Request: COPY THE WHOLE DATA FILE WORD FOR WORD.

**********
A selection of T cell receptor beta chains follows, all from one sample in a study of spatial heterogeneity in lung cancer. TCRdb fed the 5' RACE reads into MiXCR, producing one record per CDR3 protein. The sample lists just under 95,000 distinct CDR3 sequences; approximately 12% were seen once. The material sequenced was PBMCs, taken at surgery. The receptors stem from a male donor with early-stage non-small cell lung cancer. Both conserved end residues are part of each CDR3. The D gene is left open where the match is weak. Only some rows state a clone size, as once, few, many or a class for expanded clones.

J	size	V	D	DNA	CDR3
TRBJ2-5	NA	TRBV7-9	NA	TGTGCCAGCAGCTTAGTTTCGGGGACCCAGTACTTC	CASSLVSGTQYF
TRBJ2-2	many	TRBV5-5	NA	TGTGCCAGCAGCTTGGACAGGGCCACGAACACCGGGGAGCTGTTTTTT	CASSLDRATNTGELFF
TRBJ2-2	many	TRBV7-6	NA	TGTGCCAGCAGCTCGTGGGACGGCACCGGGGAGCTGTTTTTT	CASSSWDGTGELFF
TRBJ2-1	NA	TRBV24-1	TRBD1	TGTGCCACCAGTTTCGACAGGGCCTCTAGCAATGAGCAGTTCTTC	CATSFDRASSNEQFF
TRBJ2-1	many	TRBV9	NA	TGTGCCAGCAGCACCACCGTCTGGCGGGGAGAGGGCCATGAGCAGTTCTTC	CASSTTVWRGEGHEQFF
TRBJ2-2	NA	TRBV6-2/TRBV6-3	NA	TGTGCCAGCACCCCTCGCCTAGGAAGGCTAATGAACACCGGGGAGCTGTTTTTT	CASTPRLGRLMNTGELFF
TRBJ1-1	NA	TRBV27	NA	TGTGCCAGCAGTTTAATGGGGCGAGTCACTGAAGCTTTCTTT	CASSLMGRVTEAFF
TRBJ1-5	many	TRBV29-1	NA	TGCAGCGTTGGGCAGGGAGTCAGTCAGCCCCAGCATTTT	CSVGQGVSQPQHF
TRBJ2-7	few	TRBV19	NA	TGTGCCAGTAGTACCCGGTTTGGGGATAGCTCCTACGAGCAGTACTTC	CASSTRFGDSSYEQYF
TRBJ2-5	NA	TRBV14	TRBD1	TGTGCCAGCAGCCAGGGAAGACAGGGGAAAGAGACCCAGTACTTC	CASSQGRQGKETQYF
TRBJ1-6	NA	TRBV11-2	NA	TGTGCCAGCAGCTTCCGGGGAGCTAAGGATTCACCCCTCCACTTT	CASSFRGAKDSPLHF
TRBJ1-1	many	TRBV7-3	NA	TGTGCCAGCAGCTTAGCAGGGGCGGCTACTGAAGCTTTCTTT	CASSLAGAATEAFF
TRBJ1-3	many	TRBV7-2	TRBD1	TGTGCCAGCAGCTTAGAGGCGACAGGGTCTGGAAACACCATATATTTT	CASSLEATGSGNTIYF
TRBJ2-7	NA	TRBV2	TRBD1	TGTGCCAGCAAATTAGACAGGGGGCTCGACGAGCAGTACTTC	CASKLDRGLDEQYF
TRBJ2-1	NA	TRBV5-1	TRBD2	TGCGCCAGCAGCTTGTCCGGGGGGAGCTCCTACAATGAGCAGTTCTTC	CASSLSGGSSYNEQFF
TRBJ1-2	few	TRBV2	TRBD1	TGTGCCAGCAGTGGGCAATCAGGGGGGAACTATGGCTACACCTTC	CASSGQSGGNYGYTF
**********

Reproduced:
A selection of T cell receptor beta chains follows, all from one sample in a study of spatial heterogeneity in lung cancer. TCRdb fed the 5' RACE reads into MiXCR, producing one record per CDR3 protein. The sample lists just under 95,000 distinct CDR3 sequences; approximately 12% were seen once. The material sequenced was PBMCs, taken at surgery. The receptors stem from a male donor with early-stage non-small cell lung cancer. Both conserved end residues are part of each CDR3. The D gene is left open where the match is weak. Only some rows state a clone size, as once, few, many or a class for expanded clones.

J	size	V	D	DNA	CDR3
TRBJ2-5	NA	TRBV7-9	NA	TGTGCCAGCAGCTTAGTTTCGGGGACCCAGTACTTC	CASSLVSGTQYF
TRBJ2-2	many	TRBV5-5	NA	TGTGCCAGCAGCTTGGACAGGGCCACGAACACCGGGGAGCTGTTTTTT	CASSLDRATNTGELFF
TRBJ2-2	many	TRBV7-6	NA	TGTGCCAGCAGCTCGTGGGACGGCACCGGGGAGCTGTTTTTT	CASSSWDGTGELFF
TRBJ2-1	NA	TRBV24-1	TRBD1	TGTGCCACCAGTTTCGACAGGGCCTCTAGCAATGAGCAGTTCTTC	CATSFDRASSNEQFF
TRBJ2-1	many	TRBV9	NA	TGTGCCAGCAGCACCACCGTCTGGCGGGGAGAGGGCCATGAGCAGTTCTTC	CASSTTVWRGEGHEQFF
TRBJ2-2	NA	TRBV6-2/TRBV6-3	NA	TGTGCCAGCACCCCTCGCCTAGGAAGGCTAATGAACACCGGGGAGCTGTTTTTT	CASTPRLGRLMNTGELFF
TRBJ1-1	NA	TRBV27	NA	TGTGCCAGCAGTTTAATGGGGCGAGTCACTGAAGCTTTCTTT	CASSLMGRVTEAFF
TRBJ1-5	many	TRBV29-1	NA	TGCAGCGTTGGGCAGGGAGTCAGTCAGCCCCAGCATTTT	CSVGQGVSQPQHF
TRBJ2-7	few	TRBV19	NA	TGTGCCAGTAGTACCCGGTTTGGGGATAGCTCCTACGAGCAGTACTTC	CASSTRFGDSSYEQYF
TRBJ2-5	NA	TRBV14	TRBD1	TGTGCCAGCAGCCAGGGAAGACAGGGGAAAGAGACCCAGTACTTC	CASSQGRQGKETQYF
TRBJ1-6	NA	TRBV11-2	NA	TGTGCCAGCAGCTTCCGGGGAGCTAAGGATTCACCCCTCCACTTT	CASSFRGAKDSPLHF
TRBJ1-1	many	TRBV7-3	NA	TGTGCCAGCAGCTTAGCAGGGGCGGCTACTGAAGCTTTCTTT	CASSLAGAATEAFF
TRBJ1-3	many	TRBV7-2	TRBD1	TGTGCCAGCAGCTTAGAGGCGACAGGGTCTGGAAACACCATATATTTT	CASSLEATGSGNTIYF
TRBJ2-7	NA	TRBV2	TRBD1	TGTGCCAGCAAATTAGACAGGGGGCTCGACGAGCAGTACTTC	CASKLDRGLDEQYF
TRBJ2-1	NA	TRBV5-1	TRBD2	TGCGCCAGCAGCTTGTCCGGGGGGAGCTCCTACAATGAGCAGTTCTTC	CASSLSGGSSYNEQFF
TRBJ1-2	few	TRBV2	TRBD1	TGTGCCAGCAGTGGGCAATCAGGGGGGAACTATGGCTACACCTTC	CASSGQSGGNYGYTF